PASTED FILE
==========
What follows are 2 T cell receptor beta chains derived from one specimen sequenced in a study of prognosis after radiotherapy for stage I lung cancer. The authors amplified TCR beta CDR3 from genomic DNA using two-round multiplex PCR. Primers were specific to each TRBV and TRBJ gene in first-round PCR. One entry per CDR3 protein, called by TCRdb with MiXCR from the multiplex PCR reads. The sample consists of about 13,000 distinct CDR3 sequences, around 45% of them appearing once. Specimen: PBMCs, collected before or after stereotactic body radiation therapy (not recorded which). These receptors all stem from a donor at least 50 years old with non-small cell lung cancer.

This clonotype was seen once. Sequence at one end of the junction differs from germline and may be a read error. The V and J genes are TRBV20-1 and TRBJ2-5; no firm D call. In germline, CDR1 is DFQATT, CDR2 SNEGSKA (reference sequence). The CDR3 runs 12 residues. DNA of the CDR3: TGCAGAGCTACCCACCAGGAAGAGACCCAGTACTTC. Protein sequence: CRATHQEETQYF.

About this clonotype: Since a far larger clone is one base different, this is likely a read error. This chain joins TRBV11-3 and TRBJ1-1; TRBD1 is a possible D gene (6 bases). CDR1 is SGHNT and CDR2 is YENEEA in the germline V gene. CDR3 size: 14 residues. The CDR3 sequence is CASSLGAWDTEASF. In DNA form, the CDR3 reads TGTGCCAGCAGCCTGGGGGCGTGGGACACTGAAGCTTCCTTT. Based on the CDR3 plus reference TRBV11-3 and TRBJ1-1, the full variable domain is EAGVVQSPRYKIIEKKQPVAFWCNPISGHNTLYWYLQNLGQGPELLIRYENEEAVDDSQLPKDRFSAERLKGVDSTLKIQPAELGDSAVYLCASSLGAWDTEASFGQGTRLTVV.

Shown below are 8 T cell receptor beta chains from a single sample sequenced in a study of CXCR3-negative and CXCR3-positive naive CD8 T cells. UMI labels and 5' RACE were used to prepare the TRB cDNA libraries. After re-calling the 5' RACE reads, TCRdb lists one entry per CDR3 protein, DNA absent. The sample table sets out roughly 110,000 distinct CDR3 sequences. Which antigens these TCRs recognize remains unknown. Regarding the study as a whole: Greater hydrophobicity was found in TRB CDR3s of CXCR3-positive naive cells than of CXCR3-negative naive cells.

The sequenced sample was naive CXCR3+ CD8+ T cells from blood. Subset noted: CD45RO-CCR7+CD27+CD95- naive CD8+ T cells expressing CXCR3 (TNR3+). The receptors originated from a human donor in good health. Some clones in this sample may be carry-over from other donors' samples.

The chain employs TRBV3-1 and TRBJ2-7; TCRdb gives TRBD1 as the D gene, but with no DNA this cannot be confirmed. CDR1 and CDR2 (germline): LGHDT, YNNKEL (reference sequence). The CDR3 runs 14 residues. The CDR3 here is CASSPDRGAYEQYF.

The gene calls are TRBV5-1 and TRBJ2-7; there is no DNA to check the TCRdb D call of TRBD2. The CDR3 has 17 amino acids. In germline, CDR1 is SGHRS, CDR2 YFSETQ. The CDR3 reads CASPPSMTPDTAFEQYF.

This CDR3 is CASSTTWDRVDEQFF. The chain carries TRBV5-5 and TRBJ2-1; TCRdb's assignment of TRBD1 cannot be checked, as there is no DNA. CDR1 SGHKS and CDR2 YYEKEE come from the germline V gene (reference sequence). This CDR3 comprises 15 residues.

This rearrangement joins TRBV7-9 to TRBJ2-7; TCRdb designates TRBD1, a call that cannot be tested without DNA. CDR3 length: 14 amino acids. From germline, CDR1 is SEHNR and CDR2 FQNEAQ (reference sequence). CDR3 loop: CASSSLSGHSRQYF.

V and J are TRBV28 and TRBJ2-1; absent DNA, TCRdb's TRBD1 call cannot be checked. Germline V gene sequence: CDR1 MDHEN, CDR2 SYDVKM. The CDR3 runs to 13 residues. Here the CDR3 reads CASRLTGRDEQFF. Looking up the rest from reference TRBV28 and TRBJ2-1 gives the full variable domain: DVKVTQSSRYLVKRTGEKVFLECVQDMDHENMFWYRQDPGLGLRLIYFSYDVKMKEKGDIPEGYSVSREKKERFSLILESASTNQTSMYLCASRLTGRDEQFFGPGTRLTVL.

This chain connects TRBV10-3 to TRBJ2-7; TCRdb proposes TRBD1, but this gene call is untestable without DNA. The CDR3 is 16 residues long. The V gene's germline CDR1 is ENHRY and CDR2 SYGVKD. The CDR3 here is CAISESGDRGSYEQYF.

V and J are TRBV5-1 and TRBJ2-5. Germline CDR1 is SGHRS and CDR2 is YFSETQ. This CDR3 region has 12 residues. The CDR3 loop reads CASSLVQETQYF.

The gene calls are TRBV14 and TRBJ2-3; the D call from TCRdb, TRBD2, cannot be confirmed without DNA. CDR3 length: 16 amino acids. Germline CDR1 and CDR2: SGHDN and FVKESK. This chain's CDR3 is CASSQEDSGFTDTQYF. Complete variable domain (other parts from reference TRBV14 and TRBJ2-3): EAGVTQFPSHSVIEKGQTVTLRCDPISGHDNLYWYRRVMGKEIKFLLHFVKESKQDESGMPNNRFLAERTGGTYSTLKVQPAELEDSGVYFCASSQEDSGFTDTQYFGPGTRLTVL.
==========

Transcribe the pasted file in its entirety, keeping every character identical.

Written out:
What follows are 2 T cell receptor beta chains derived from one specimen sequenced in a study of prognosis after radiotherapy for stage I lung cancer. The authors amplified TCR beta CDR3 from genomic DNA using two-round multiplex PCR. Primers were specific to each TRBV and TRBJ gene in first-round PCR. One entry per CDR3 protein, called by TCRdb with MiXCR from the multiplex PCR reads. The sample consists of about 13,000 distinct CDR3 sequences, around 45% of them appearing once. Specimen: PBMCs, collected before or after stereotactic body radiation therapy (not recorded which). These receptors all stem from a donor at least 50 years old with non-small cell lung cancer.

This clonotype was seen once. Sequence at one end of the junction differs from germline and may be a read error. The V and J genes are TRBV20-1 and TRBJ2-5; no firm D call. In germline, CDR1 is DFQATT, CDR2 SNEGSKA (reference sequence). The CDR3 runs 12 residues. DNA of the CDR3: TGCAGAGCTACCCACCAGGAAGAGACCCAGTACTTC. Protein sequence: CRATHQEETQYF.

About this clonotype: Since a far larger clone is one base different, this is likely a read error. This chain joins TRBV11-3 and TRBJ1-1; TRBD1 is a possible D gene (6 bases). CDR1 is SGHNT and CDR2 is YENEEA in the germline V gene. CDR3 size: 14 residues. The CDR3 sequence is CASSLGAWDTEASF. In DNA form, the CDR3 reads TGTGCCAGCAGCCTGGGGGCGTGGGACACTGAAGCTTCCTTT. Based on the CDR3 plus reference TRBV11-3 and TRBJ1-1, the full variable domain is EAGVVQSPRYKIIEKKQPVAFWCNPISGHNTLYWYLQNLGQGPELLIRYENEEAVDDSQLPKDRFSAERLKGVDSTLKIQPAELGDSAVYLCASSLGAWDTEASFGQGTRLTVV.

Shown below are 8 T cell receptor beta chains from a single sample sequenced in a study of CXCR3-negative and CXCR3-positive naive CD8 T cells. UMI labels and 5' RACE were used to prepare the TRB cDNA libraries. After re-calling the 5' RACE reads, TCRdb lists one entry per CDR3 protein, DNA absent. The sample table sets out roughly 110,000 distinct CDR3 sequences. Which antigens these TCRs recognize remains unknown. Regarding the study as a whole: Greater hydrophobicity was found in TRB CDR3s of CXCR3-positive naive cells than of CXCR3-negative naive cells.

The sequenced sample was naive CXCR3+ CD8+ T cells from blood. Subset noted: CD45RO-CCR7+CD27+CD95- naive CD8+ T cells expressing CXCR3 (TNR3+). The receptors originated from a human donor in good health. Some clones in this sample may be carry-over from other donors' samples.

The chain employs TRBV3-1 and TRBJ2-7; TCRdb gives TRBD1 as the D gene, but with no DNA this cannot be confirmed. CDR1 and CDR2 (germline): LGHDT, YNNKEL (reference sequence). The CDR3 runs 14 residues. The CDR3 here is CASSPDRGAYEQYF.

The gene calls are TRBV5-1 and TRBJ2-7; there is no DNA to check the TCRdb D call of TRBD2. The CDR3 has 17 amino acids. In germline, CDR1 is SGHRS, CDR2 YFSETQ. The CDR3 reads CASPPSMTPDTAFEQYF.

This CDR3 is CASSTTWDRVDEQFF. The chain carries TRBV5-5 and TRBJ2-1; TCRdb's assignment of TRBD1 cannot be checked, as there is no DNA. CDR1 SGHKS and CDR2 YYEKEE come from the germline V gene (reference sequence). This CDR3 comprises 15 residues.

This rearrangement joins TRBV7-9 to TRBJ2-7; TCRdb designates TRBD1, a call that cannot be tested without DNA. CDR3 length: 14 amino acids. From germline, CDR1 is SEHNR and CDR2 FQNEAQ (reference sequence). CDR3 loop: CASSSLSGHSRQYF.

V and J are TRBV28 and TRBJ2-1; absent DNA, TCRdb's TRBD1 call cannot be checked. Germline V gene sequence: CDR1 MDHEN, CDR2 SYDVKM. The CDR3 runs to 13 residues. Here the CDR3 reads CASRLTGRDEQFF. Looking up the rest from reference TRBV28 and TRBJ2-1 gives the full variable domain: DVKVTQSSRYLVKRTGEKVFLECVQDMDHENMFWYRQDPGLGLRLIYFSYDVKMKEKGDIPEGYSVSREKKERFSLILESASTNQTSMYLCASRLTGRDEQFFGPGTRLTVL.

This chain connects TRBV10-3 to TRBJ2-7; TCRdb proposes TRBD1, but this gene call is untestable without DNA. The CDR3 is 16 residues long. The V gene's germline CDR1 is ENHRY and CDR2 SYGVKD. The CDR3 here is CAISESGDRGSYEQYF.

V and J are TRBV5-1 and TRBJ2-5. Germline CDR1 is SGHRS and CDR2 is YFSETQ. This CDR3 region has 12 residues. The CDR3 loop reads CASSLVQETQYF.

The gene calls are TRBV14 and TRBJ2-3; the D call from TCRdb, TRBD2, cannot be confirmed without DNA. CDR3 length: 16 amino acids. Germline CDR1 and CDR2: SGHDN and FVKESK. This chain's CDR3 is CASSQEDSGFTDTQYF. Complete variable domain (other parts from reference TRBV14 and TRBJ2-3): EAGVTQFPSHSVIEKGQTVTLRCDPISGHDNLYWYRRVMGKEIKFLLHFVKESKQDESGMPNNRFLAERTGGTYSTLKVQPAELEDSGVYFCASSQEDSGFTDTQYFGPGTRLTVL.